Thursday, December 24, 2020

Top 10 Garden Books of 2020


Here is a list of the best gardening books that came out in 2020 as reviewed in Washington Gardener Magazine. (These 10 selections are in no particular order.)

Buy a few of these for yourself and for the plant geeks, garden lovers, and horticultural nerds in your life! (Note that if you click on the links, it takes you to the book's Amazon page and we get a few pennies if you order it from there through our affiliate link.)


By Lisa Eldred Steinkopf


Our reviewer Lindsay Garbacik said, "I enjoyed reading this book, and as a beginner plant owner, felt comforted by Steinkopf’s humor and the ease with which she approaches plants. The book is full of colorful photos and is very organized. I would recommend this book to any houseplant lover, regardless of skill level or plant-owning experience"


By Ross Bayton


Our reviewer Jim Dronenburg said, "...each page in the listings has one or two botanical illustrations of item(s) on that page. Beautiful work, and all labeled. 
   In the back, as a start for those who have no Latin nor desire to learn it, is an index of common names of some plants and their Latin names. This is a trap. When you see the Latin name of your favorite plant and the listing explains what it means and why it is named the way it is, you will be amused… and before you know it, you will be hooked."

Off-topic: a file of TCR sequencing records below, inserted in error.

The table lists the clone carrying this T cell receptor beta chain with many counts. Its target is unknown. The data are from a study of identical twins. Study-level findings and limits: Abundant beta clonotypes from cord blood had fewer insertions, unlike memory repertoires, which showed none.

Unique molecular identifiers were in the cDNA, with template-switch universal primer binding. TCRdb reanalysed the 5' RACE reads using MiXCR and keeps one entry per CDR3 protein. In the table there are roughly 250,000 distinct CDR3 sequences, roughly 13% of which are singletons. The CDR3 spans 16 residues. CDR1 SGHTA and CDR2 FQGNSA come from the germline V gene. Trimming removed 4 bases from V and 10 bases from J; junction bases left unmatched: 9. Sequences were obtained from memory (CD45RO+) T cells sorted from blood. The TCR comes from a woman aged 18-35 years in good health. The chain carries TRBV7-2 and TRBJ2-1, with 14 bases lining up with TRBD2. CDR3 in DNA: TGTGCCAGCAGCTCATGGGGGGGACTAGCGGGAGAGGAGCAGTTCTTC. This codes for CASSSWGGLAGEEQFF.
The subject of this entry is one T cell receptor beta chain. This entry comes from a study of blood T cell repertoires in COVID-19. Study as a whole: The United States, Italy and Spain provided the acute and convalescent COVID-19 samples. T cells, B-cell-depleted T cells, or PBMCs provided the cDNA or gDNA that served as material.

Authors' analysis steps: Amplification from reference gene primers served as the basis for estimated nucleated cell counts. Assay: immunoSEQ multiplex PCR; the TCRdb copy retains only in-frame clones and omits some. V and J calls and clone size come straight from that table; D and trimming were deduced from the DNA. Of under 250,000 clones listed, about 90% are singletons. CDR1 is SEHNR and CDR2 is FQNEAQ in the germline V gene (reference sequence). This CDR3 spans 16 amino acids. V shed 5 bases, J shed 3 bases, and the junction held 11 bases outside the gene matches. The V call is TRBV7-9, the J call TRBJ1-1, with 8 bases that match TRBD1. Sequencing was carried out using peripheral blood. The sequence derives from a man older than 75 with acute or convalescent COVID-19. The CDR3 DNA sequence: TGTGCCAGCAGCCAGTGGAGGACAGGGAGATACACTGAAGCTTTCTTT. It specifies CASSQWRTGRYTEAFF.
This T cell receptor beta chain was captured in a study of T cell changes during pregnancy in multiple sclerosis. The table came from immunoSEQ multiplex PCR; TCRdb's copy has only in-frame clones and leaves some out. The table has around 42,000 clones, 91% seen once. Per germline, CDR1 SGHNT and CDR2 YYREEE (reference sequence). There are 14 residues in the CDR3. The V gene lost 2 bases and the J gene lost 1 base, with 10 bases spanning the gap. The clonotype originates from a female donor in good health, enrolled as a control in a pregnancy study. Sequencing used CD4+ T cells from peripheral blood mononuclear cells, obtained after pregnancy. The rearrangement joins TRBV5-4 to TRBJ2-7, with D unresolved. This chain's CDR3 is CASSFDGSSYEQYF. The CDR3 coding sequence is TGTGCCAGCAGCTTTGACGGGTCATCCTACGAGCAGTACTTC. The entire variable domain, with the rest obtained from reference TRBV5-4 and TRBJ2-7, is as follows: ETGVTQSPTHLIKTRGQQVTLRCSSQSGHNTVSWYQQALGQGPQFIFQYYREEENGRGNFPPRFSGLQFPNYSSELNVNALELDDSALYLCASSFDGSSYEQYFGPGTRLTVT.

By Sue Goetz


Our reviewer Beth Py-Lieberman wrote, "For kitchen gardens, you’ll pick up tips for choosing herbs for French, Italian, and Thai recipes, along with growing for herbal teas and beverages, rooting them at the beginning of the season, and drying them at the end. And the pictures—so pretty. 
   So nice to sit here by the fire this winter with this book and think about spring. Dear gardeners, go Goetz this book."


By Carol J. Michel


Our reviewer Taylor Calavetinos wrote, "After reading this book, I don’t think I’ll ever look at a garden the same way. I can now truly appreciate all of the creatures and critters that make gardens their home. After all, you’re never truly alone in your garden; there’s so much to discover about who’s living there."


By Alan Stein and Nancy Virts 


Our reviewer Lindsay Garbacik said, "While you shouldn’t necessarily buy a book based on appearances, this is certainly a book I would buy for its look. The large pages and oversized cover, along with the bright colors of the conservatories and plants, make this book so satisfying to look at and page through. 
   The book is very well organized and provides valuable, in-depth research into the history of these conservatories. This is the perfect gift for the architect, gardener, historian, or photographer in your life."

Our reviewer Nicole Noechel said, "Whether you’re an avid gardener, an expert on mindfulness, or a beginner in both areas, I recommend picking up a copy of RHS Gardening for Mindfulness to help get you thinking more calmly, especially during the stressful pandemic. The dazzling pictures of plants, animals, flowers, and gardeners throughout the book complete the guide, making it a great coffee table piece.' 


By Kim Eierman